Ham Radio, Homebrew, and great political conversations

I’m writing this week’s article from a rather unusual location – in a tent, in the middle of a farmer’s field, out in the boondocks of Thompson Connecticut.  Surrounding me are three other tents, a few camping trailers, four generators, a bunch of laptop computers, and over a dozen radio transceivers.  Strung up in the trees is about a mile of wires in the form of antennas.  The day before this was an empty field and tomorrow afternoon it will be an empty field again. 

This is my station

The two dozen individuals gathered with me in the middle of this field for the weekend have two things in common, we are all ham radio operators and we all belong to the Eastern Connecticut Amateur Radio Association.  All across this country thousands of clubs gathered in similar locations and thousands of individuals operated from their homes. This weekend all of us Amateur Radio operators are taking part in the single largest emergency communications exercise in the world, which is known as Field Day

Field Day is something we Amateur Radio operators take very serious because emergency communications is the heart and soul of Amateur Radio.  Whenever there is a major disaster such as a hurricane or an earthquake the only communications into and out of the affected area is through Amateur Radio.  We provide essential communications during medium and small scale disasters also.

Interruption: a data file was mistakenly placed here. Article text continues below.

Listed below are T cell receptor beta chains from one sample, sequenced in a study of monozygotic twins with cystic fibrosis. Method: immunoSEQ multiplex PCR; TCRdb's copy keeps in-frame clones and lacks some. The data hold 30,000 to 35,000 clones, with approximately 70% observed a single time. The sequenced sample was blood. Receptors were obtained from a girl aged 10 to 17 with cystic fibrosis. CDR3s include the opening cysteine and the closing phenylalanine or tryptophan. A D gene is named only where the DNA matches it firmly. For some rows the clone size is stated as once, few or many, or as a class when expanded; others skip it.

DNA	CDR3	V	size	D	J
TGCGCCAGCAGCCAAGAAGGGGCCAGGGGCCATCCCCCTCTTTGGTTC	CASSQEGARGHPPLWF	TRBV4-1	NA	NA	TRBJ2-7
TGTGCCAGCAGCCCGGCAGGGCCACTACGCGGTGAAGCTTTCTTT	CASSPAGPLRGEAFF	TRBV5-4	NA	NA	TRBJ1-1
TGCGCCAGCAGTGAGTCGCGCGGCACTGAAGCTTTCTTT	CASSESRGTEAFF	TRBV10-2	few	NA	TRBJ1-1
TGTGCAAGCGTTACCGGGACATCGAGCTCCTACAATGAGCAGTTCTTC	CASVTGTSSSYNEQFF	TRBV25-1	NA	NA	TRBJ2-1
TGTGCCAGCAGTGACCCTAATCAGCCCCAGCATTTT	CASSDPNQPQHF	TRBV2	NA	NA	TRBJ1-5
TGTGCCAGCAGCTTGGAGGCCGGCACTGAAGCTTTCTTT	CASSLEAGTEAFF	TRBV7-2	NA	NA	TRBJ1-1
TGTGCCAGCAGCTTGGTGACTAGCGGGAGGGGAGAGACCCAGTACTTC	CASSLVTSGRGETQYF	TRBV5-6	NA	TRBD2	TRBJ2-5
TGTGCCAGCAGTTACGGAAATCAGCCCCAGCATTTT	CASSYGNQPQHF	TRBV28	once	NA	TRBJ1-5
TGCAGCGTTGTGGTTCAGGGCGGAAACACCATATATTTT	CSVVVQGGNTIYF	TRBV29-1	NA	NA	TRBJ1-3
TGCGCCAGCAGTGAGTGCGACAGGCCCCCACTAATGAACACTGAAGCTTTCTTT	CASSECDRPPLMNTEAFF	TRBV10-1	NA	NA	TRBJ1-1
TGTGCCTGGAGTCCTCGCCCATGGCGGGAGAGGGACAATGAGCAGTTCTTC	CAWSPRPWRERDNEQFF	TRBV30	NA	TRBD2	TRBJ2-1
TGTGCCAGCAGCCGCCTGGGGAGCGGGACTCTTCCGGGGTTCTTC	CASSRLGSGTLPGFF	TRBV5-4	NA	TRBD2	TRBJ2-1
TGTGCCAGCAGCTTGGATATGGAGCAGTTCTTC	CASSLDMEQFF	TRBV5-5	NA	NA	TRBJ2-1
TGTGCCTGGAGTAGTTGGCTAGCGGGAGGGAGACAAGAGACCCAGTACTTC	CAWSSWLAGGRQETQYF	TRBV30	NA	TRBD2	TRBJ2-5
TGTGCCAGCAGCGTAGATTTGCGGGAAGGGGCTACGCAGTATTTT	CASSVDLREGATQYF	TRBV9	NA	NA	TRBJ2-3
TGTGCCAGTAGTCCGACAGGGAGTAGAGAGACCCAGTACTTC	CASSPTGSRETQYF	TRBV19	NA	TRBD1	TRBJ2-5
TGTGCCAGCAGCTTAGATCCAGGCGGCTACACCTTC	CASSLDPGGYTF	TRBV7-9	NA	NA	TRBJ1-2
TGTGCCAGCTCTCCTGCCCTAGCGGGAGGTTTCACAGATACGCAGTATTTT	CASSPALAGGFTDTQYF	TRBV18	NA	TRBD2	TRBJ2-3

For the weekend my club, which is a small club, set up five complete stations.  All of the stations are completely self contained, running on either generators or deep cycle marine batteries charged by solar panels.  The wire antennas are all strung up in trees by ropes.  From these portable stations we were able to contact over a thousand similar stations all across the United States and many across the globe.  I personally talked to France and Sotland along with 30 states..

All year round we plan for Field Day and we continuously practice our emergency communications skills and test our equipment.

Field Day is also a social event.  We always have a potluck supper and we gather together all weekend just to gab.  The club I belong to is one of the hardier clubs, we decided to hold our usual Field Day despite the Coronavirus. 

The social aspect of Field Day allows me to combine two of my other favorite hobbies, brewing beer and engaging political discussions.  Every year for Field Day I brew up a batch of Field Day Amber beer and bring it to share with everyone.  It is always a big hit with the club members. 

Even though we are located in New England there is a large percentage of conservatives and libertarians in our club.  All sides of the political spectrum get along great in our club.  The Coronavirus did not deter any of us right wingers from attending.  This weekend I engaged in a great many enjoyable political discussions with fellow patriots and many liberals.   Beer and political discussions go so great together,

One thought on “Ham Radio, Homebrew, and great political conversations

  1. I missed Field Day this year – my knee has been causing problems, and I just haven’t had the energy. I’m looking forward to better days ahead.

Leave a Reply